Seeking Shelter: Homeless during the COVID-19 pandemic in Singapore

“Seeking Shelter: Homeless during the COVID-19 pandemic in Singapore”

“Seeking Shelter: Homeless during the COVID-19 pandemic in Singapore” is the country’s second nationwide street count of its unhoused and homeless, conducted in 2021. With its authors Dr. Ng Kok Hoe and Jeyda Simren Sekhon Atac, we begin by reviewing the first street count and report in 2019. Thereafter, we dive deeper into their most recent report, to understand the state of homelessness during COVID-19, explore the role of social policy, and discuss volunteer engagement and ethical priorities.

COVID-19, over 716 days later (Photo by Ng Shi Wen)

COVID-19, over 716 days later: Confronting Singapore’s long-term, pandemic-linked social challenges

So much ink has been spilled on Singapore’s healthcare and public health response to the ongoing pandemic. Yet, there will be an end to COVID-19, and the start of 2022 feels like a good time to shift some of the public focus to our country’s long-term, pandemic-linked social challenges. In this short episode, I summarise the most urgent and obvious problems – migrant, healthcare, and economically disadvantaged essential workers – before detailing four challenges which have received less attention: First, the harm to children, adolescents, and youths; second, compounded socio-economic inequality; third, social isolation; and fourth, ambiguous loss and unresolved grief.

A construction site in Singapore

On homelessness and housing insecurity, income insecurity and minimum income standard, and bridging research, practice, and policy: Dr. Ng Kok Hoe

In 2019, Dr. Ng Kok Hoe was part of two important studies in Singapore. First, he led the first nationwide street count of homelessness in the country, and second, he was part of the Minimum Income Standard or MIS study, which in a participatory manner determined the household budgets necessary to meet the basic needs of ordinary Singaporeans. Starting with a discussion of his research interests in housing and income insecurity, we hear more about these two studies and the bridging of research, practice, and policy with regard to social work and social service.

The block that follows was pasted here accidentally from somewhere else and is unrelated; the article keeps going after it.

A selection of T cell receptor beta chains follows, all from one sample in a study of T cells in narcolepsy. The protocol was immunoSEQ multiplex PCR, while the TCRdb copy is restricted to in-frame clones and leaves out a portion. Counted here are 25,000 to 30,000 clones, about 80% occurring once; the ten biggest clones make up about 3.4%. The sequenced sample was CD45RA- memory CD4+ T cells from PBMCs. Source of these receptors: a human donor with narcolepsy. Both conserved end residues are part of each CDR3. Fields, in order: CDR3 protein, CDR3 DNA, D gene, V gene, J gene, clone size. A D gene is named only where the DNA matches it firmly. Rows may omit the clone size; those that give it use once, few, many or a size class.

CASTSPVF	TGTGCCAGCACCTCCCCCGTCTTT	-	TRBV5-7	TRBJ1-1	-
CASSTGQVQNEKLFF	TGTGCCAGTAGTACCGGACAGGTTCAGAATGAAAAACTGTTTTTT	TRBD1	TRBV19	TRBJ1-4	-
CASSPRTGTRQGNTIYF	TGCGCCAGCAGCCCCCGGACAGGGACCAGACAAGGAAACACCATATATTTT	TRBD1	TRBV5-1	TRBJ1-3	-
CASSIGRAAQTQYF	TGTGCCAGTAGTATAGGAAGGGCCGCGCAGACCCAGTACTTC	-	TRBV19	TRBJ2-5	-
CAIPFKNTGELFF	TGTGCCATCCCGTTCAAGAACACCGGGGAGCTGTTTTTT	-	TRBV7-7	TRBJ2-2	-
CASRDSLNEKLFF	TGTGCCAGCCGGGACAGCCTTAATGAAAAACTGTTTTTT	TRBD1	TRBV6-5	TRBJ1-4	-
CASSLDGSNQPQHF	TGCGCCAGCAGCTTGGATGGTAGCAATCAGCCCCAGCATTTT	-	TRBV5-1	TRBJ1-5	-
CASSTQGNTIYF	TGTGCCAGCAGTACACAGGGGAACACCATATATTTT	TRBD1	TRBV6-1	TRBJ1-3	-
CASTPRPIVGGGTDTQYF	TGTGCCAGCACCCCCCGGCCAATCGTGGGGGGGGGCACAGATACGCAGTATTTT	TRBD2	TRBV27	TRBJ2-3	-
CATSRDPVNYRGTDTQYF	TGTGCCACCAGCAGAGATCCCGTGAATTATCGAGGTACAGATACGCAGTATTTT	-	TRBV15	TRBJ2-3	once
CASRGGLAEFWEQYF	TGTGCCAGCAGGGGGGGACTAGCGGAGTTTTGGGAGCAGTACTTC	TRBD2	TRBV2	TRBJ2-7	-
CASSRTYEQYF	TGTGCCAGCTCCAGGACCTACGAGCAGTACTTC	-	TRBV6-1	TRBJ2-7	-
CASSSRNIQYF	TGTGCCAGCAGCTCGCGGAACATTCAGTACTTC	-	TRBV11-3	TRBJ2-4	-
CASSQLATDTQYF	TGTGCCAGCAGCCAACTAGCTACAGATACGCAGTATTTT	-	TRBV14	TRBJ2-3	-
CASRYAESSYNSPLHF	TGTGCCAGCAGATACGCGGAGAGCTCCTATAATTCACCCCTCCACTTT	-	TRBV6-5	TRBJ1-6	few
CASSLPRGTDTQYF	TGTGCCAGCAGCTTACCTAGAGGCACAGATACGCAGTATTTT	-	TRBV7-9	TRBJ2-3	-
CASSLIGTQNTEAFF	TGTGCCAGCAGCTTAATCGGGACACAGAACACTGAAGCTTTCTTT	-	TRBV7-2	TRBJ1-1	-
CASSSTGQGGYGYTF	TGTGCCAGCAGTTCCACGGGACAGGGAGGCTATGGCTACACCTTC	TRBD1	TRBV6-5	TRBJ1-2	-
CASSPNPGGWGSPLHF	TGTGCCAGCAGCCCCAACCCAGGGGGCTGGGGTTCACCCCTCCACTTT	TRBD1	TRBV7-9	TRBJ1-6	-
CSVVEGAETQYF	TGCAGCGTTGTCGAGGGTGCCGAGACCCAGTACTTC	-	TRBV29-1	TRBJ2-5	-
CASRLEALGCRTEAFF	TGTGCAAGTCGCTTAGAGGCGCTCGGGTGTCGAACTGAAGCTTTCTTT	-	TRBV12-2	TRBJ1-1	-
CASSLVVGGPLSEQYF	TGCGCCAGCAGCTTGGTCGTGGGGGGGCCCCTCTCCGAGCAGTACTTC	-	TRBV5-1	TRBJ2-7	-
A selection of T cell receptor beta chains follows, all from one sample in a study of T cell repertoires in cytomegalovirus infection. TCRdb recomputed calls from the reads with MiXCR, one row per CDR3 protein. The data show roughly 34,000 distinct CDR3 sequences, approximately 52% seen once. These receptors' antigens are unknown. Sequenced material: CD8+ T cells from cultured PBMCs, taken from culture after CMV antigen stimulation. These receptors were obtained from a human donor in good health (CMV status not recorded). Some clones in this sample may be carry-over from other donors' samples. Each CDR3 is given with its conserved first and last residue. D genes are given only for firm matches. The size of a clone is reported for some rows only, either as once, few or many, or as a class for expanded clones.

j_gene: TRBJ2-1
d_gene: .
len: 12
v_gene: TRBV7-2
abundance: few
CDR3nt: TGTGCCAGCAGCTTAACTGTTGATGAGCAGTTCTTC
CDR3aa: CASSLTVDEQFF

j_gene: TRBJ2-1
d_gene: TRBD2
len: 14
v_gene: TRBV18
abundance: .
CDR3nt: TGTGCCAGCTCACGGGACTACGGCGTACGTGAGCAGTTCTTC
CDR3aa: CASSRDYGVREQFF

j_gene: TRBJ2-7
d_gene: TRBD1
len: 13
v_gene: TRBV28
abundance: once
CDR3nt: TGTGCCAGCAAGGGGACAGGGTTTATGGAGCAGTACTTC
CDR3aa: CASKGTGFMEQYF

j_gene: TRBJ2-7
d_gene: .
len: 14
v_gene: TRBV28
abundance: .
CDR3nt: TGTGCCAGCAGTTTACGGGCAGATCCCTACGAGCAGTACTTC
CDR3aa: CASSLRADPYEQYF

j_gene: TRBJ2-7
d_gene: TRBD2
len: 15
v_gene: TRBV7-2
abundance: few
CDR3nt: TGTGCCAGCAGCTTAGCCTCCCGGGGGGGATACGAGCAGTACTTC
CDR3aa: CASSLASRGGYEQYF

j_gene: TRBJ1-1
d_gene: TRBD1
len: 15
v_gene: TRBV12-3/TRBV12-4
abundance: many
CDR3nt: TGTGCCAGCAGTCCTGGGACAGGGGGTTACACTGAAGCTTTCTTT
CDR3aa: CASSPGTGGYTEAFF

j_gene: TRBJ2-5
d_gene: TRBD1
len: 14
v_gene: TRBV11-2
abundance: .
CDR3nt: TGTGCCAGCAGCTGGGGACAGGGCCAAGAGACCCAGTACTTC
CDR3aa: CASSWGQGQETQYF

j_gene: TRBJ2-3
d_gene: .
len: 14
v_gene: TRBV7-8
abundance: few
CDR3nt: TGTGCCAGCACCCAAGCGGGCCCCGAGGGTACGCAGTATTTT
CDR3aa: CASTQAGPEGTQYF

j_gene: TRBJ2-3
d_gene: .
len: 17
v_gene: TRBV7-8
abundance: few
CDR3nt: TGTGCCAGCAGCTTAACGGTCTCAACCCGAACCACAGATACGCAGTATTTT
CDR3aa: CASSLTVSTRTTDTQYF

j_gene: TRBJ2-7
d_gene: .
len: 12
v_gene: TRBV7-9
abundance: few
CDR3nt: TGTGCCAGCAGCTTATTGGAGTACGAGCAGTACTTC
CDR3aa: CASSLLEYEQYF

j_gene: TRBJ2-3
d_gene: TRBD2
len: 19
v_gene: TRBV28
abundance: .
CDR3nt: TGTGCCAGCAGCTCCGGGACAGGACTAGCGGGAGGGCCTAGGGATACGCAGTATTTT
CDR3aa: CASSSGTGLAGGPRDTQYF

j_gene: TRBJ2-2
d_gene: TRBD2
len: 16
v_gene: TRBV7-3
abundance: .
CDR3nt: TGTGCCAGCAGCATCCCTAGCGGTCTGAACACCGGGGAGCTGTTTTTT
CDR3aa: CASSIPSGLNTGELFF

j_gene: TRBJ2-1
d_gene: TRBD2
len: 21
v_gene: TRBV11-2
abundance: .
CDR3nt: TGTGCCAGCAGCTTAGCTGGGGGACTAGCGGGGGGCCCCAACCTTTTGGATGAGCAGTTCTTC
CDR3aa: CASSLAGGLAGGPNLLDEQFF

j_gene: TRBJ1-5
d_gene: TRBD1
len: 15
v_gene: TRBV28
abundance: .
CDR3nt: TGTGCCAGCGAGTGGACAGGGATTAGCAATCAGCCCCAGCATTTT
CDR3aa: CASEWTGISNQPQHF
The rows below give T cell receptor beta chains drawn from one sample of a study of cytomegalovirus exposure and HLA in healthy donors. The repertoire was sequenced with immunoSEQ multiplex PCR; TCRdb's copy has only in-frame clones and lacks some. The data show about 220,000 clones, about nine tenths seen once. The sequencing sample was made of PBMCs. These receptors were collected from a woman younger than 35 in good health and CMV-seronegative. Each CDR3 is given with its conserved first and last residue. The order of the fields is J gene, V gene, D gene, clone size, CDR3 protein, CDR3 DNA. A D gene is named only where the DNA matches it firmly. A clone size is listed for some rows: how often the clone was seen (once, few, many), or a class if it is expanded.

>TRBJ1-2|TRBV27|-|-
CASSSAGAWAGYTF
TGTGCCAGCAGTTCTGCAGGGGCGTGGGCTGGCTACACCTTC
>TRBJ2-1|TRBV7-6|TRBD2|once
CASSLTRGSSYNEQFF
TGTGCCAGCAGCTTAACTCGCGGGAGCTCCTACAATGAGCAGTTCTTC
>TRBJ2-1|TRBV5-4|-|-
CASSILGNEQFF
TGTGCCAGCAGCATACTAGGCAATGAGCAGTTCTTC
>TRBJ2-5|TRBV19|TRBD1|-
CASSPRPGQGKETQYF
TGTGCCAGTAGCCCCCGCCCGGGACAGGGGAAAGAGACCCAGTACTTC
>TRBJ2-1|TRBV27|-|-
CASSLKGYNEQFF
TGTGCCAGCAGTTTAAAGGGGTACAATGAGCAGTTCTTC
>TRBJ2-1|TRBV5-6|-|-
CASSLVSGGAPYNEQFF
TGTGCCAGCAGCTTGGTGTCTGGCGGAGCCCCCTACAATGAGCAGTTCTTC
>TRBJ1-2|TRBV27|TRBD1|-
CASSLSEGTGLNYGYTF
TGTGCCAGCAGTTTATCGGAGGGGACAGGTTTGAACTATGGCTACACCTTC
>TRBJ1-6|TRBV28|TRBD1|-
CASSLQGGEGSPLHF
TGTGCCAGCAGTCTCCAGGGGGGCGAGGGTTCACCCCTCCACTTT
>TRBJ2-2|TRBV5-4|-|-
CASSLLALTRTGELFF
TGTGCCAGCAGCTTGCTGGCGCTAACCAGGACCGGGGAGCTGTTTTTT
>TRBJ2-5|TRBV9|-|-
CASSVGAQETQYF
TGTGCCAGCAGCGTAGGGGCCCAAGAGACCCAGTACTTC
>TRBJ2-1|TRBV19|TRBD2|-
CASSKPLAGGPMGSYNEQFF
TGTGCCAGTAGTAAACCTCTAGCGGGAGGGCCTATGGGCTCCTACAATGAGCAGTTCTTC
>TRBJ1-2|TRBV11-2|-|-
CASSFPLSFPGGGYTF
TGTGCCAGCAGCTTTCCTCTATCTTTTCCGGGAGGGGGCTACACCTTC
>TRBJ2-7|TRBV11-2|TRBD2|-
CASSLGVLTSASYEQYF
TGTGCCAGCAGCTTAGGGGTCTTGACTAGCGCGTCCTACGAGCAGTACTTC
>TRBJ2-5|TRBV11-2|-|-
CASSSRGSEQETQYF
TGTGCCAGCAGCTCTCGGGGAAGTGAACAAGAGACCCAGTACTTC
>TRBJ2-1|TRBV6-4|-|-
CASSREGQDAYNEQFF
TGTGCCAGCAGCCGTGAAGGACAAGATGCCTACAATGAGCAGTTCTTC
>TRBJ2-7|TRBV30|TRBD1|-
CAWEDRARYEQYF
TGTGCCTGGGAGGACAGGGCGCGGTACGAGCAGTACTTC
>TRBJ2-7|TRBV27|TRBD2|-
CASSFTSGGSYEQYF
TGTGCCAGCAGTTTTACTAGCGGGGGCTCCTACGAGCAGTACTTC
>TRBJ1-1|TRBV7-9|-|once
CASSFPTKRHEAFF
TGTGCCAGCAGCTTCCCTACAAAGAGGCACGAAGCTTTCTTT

Hallway of a HDB flat in Singapore

“HDB home buyers don’t want public rental blocks in vicinity”: The challenge of research methodology and social integration in Singapore

Although the journal article was ostensibly focused on Singaporean perceptions of the Ethnic Integration Policy (EIP) – and how this housing policy may influence the decisions of home-owners when choosing a flat – the ST article zoomed in on the preferences of home-owners to not live close to HDB public rental blocks (ST, Mar. 22). It cited the lead researcher, Associate Professor Leong Chan-Hoong of the Singapore University of Social Sciences, who concluded: “After price and location, proximity to public rental flats would be the variable that discourages a person from buying a unit”.

Graduation at Marina Barrage

““Getting ahead in Singapore”: How neighbourhoods, gender, and ethnicity affect enrolment into elite schools”: Using JC yearbooks as data

Given the challenges associated with obtaining complete data of the socio-economic diversity of Singapore’s top schools, Chua et al.’s (2019) research strategy of using 40 years of junior college (JC) yearbooks (1971 to 2010) as data – to study the influence of neighbourhoods, gender, and ethnicity on elite school enrolment – is therefore a very interesting workaround.